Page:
House Republican leader Jeff Hoover in first leadership challenge as Rep. Adam Koenig vies for top GOP spot

12/12/2014 09:31 AM

UPDATED WITH HOOVER REACTION: After leading his Republican caucus for 14 years and becoming the longest serving House minority floor leader in Kentucky history, Rep. Jeff Hoover will face his first ever challenger next month as Rep. Adam Koenig announced on Friday his intent to run for the top House GOP post.

Koenig, chairman of the northern Kentucky House GOP caucus who is entering his fifth term in office, said he discussed the leadership post with much of the Republican caucus and said “a substantial majority” are open to a change at the top after this fall’s elections, with Democrats maintaining their 54-46 majority in the House.

“After the election, many were upset,” Koenig, R-Erlanger, said in a phone interview with Pure Politics. “We were talking in small groups because everyone’s afraid to say anything, and I started talking outside my normal little group of people and kept finding frustration everywhere I went and everyone I talked to.”

Talking to fellow House Republicans, GOP donors and others in the party, Koenig said many expressed a need for change in leadership “so that we could move to the next level and change the direction of this state.”

When asked about when he made the decision, Koenig said he spoke to others about their interests in the top post, but time constraints hindered them. While being a state representative is a part-time position, Koenig said he would be “a full-time, hands-on” leader if he unseats Hoover.

“At some point it became obvious that if it was going to happen, it was going to be up to me, and that’s pretty much when I made the decision,” said Koenig, who is making his second run for leadership after mounting a bid for minority whip in 2013.

Hoover, a Jamestown Republican who was first elected minority floor leader in 2001, told Pure Politics he has spoken with nearly every member of the House Republican caucus and is confident they will re-elect him in January.

Since his ascent to the top of the House GOP food chain, Hoover said he has never been challenged in leadership elections.

He believes the experience he’s gained and the relationships he’s fostered, both politically and legislatively, will ultimately help him defend his position as minority floor leader.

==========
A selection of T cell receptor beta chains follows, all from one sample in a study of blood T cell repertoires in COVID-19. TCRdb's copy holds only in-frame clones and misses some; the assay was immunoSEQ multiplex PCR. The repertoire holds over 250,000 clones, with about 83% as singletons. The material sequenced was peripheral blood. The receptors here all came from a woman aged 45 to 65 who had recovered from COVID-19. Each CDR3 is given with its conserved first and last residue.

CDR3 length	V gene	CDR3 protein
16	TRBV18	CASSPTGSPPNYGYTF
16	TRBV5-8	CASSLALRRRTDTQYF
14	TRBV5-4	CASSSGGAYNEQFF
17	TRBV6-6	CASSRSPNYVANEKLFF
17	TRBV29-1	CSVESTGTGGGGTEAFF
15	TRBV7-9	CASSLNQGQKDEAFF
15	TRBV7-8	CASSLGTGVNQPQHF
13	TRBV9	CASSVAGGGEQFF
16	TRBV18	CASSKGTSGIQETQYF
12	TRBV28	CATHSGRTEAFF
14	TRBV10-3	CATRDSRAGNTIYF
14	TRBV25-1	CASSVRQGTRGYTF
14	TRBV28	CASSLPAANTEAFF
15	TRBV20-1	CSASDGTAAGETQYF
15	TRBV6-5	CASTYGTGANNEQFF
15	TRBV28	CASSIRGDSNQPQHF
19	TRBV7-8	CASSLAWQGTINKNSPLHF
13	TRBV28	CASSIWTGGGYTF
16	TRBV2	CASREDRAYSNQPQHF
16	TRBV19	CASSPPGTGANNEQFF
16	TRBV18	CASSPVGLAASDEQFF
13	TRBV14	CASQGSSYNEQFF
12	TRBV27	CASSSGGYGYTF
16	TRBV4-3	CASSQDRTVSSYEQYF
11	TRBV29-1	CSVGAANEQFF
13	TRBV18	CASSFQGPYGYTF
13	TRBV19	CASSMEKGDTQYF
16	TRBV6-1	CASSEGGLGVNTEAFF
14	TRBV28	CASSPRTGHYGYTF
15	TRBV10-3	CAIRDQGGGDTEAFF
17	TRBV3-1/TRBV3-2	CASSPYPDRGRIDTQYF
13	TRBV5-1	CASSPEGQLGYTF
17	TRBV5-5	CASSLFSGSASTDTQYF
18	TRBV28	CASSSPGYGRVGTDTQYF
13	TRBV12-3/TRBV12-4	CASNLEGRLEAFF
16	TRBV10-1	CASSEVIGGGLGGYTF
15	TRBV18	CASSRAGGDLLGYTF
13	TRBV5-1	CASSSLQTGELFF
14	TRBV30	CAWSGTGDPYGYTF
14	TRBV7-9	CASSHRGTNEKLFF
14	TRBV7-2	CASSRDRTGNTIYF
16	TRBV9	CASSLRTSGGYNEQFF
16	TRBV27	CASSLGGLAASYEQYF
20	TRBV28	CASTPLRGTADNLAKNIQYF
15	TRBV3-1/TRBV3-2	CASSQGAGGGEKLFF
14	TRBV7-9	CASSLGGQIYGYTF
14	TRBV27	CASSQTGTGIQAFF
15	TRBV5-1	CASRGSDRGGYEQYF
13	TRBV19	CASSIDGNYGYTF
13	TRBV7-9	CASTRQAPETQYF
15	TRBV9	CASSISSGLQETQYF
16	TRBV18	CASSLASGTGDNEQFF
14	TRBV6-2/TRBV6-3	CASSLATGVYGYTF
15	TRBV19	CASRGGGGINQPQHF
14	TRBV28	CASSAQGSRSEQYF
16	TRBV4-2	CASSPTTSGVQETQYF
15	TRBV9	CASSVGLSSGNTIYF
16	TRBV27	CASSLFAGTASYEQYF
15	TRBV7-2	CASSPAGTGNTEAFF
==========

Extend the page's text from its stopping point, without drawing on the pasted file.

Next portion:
“Rep. Koenig wishes to pursue this,” Hoover said in a phone interview. “He certainly has every right to do so and I don’t begrudge him for that in the least, but I’m committed and remain committed to making us become the majority party in the House of Representatives, and I do think a majority of the caucus supports me in that.”

Koenig’s push for leadership “is not a discussion or a debate about the direction of the Republican Party from a policy perspective,” he said.

Rather, Koenig hopes to bring a fresh perspective and approach to the caucus’ political strategy after this year’s elections yielded no change in the state House’s partisan makeup. “Flip the House” has been a constant refrain from Republicans on the campaign trail in recent election cycles as they seek a majority in the chamber for the first time since 1921.

“When we’re outside of session we have to change what we’ve been doing, and more importantly the folks who support our candidates from a party perspective and from a monetary perspective, those who are willing to express an opinion have told me that we have to change things,” Koenig said. “I can’t tell you how many times I’ve heard people say to me, ‘What’s the definition of insanity? Doing the same thing over and over again and expecting a different result.’

“That just keeps popping up out of people’s mouths, and that’s why I’m in it. Not because of any policy differences.”

While House Republicans failed to capitalize on the GOP wave that swept Senate Majority Leader-elect Mitch McConnell to a 15-point victory and state Senate Republicans to a supermajority on Election Night, Hoover identified some silver linings for his caucus, particularly winning four seats after entering the elections with 42 incumbents.

“Those of us who were working everyday to make that a reality and who were out in the trenches raising money and doing things that needed to be done, we all realized that it quite a challenge,” Hoover said. “And upon reflection and analysis and meeting with donors, meeting with folks that were observing the races, it really was quite an accomplishment for us to even pick up four seats considering this was the first election after newly redrawn district boundaries.

“It’s the first time that a minority party has actually gained seats in the first election after redistricting. We raised more money than we’d ever raised before and we still got outspent. I can tell you nobody is more disappointed than me, and I’m confident that no member of the caucus invested more than I did either, either with funds or time or whatever.”

Koenig said early Friday that he had reached out to Hoover unsuccessfully and the two haven’t discussed his leadership candidacy. However, he doesn’t expect the current minority floor leader to be caught off guard since he’s already discussed the race with members of the GOP caucus.

“There’s really no sneak attacks in this business,” he said. “Word travels fast.”

Hoover said Koenig’s challenge would not affect their working relationship moving forward.

“It will not on my part,” he said. “Not at all.”

Koenig is the latest House Republican attempting to reshuffle the minority party’s leadership team.

The GOP will elect a new caucus chairman — the only public contender thus far is Rep. David Osborne, R-Prospect — after Rep. Bob DeWeese, R-Louisville, announced he would not seek re-election, and House Minority Whip Bam Carney, R-Campbellsville, faces a bevy of challengers in his first bid for re-election.


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